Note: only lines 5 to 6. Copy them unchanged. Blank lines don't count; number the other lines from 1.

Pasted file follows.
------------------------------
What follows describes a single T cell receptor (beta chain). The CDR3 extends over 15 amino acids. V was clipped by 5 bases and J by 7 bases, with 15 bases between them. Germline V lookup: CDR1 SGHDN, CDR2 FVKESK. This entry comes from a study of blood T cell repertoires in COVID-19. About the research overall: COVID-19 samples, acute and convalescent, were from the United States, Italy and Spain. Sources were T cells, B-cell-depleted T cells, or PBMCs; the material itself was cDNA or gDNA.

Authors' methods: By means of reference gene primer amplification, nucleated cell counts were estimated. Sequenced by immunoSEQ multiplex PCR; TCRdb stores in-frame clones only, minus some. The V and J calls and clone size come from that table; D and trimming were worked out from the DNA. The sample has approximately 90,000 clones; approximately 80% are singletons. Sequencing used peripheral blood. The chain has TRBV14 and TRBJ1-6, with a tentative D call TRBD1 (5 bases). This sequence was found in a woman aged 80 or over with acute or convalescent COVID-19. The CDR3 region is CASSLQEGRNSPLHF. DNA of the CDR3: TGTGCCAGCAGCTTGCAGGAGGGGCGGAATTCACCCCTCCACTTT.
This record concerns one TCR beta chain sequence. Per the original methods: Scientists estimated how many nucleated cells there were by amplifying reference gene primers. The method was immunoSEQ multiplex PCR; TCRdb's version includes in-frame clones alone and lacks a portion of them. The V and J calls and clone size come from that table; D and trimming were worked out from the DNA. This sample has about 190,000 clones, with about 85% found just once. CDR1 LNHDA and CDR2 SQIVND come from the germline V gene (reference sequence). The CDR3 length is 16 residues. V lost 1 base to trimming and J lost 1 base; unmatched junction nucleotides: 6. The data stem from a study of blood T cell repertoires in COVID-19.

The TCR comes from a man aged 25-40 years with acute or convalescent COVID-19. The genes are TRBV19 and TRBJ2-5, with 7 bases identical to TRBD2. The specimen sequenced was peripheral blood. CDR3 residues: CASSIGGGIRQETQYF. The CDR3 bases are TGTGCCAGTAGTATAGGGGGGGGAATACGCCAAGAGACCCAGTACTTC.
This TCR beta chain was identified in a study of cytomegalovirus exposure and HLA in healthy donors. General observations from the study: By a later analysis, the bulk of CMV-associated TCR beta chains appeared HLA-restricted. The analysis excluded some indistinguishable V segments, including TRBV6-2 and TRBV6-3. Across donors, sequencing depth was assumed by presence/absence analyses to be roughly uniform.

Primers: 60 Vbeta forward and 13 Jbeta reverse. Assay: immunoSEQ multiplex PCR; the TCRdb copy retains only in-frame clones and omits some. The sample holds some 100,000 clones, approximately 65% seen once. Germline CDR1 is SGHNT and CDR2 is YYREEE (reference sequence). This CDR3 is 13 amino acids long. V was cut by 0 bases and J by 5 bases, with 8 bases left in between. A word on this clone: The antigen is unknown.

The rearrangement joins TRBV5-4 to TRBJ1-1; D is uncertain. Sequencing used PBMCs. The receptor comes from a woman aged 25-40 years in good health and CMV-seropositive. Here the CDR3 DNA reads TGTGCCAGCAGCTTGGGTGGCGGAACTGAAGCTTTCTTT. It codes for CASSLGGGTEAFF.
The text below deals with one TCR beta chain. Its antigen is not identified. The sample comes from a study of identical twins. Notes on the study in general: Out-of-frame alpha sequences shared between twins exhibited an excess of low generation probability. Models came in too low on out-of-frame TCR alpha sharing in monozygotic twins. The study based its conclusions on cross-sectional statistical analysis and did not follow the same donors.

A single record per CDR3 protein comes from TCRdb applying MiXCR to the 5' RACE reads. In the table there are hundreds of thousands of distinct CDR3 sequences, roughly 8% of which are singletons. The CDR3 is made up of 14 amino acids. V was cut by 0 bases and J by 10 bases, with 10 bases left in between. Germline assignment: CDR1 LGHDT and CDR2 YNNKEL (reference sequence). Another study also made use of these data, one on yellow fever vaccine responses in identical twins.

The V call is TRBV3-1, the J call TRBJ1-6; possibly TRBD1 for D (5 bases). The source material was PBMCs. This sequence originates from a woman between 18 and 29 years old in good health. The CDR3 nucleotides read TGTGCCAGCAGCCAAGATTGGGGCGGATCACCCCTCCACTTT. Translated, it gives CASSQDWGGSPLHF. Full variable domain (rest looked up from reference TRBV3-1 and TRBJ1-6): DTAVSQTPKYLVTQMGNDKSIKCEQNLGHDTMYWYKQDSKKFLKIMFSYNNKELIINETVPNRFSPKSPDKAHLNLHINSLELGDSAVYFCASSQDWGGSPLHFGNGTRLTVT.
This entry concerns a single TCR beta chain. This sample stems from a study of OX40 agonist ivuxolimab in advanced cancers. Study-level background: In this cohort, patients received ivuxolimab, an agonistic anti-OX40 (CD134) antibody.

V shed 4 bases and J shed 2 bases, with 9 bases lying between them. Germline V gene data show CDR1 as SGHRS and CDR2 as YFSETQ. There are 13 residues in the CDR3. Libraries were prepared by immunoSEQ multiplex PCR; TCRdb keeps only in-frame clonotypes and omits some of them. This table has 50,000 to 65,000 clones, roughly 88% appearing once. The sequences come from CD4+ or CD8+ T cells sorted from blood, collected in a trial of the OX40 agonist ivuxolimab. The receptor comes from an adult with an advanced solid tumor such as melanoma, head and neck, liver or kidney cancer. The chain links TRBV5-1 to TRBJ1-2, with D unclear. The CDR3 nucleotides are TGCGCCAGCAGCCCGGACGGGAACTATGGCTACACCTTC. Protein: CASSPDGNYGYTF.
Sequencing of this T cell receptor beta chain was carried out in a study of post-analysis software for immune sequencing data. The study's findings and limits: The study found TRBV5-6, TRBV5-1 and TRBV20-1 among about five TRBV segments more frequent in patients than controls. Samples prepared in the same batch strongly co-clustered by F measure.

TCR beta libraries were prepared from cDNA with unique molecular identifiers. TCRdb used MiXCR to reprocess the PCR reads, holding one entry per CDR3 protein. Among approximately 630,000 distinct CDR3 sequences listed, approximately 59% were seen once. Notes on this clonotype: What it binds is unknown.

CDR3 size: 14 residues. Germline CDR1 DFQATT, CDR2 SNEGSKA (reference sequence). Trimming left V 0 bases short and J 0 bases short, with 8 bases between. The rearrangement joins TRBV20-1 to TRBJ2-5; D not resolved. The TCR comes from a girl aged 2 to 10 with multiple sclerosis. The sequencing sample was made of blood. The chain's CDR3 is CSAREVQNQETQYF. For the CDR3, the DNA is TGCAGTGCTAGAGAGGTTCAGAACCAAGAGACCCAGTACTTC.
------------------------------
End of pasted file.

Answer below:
This TCR beta chain was identified in a study of cytomegalovirus exposure and HLA in healthy donors. General observations from the study: By a later analysis, the bulk of CMV-associated TCR beta chains appeared HLA-restricted. The analysis excluded some indistinguishable V segments, including TRBV6-2 and TRBV6-3. Across donors, sequencing depth was assumed by presence/absence analyses to be roughly uniform.

Primers: 60 Vbeta forward and 13 Jbeta reverse. Assay: immunoSEQ multiplex PCR; the TCRdb copy retains only in-frame clones and omits some. The sample holds some 100,000 clones, approximately 65% seen once. Germline CDR1 is SGHNT and CDR2 is YYREEE (reference sequence). This CDR3 is 13 amino acids long. V was cut by 0 bases and J by 5 bases, with 8 bases left in between. A word on this clone: The antigen is unknown.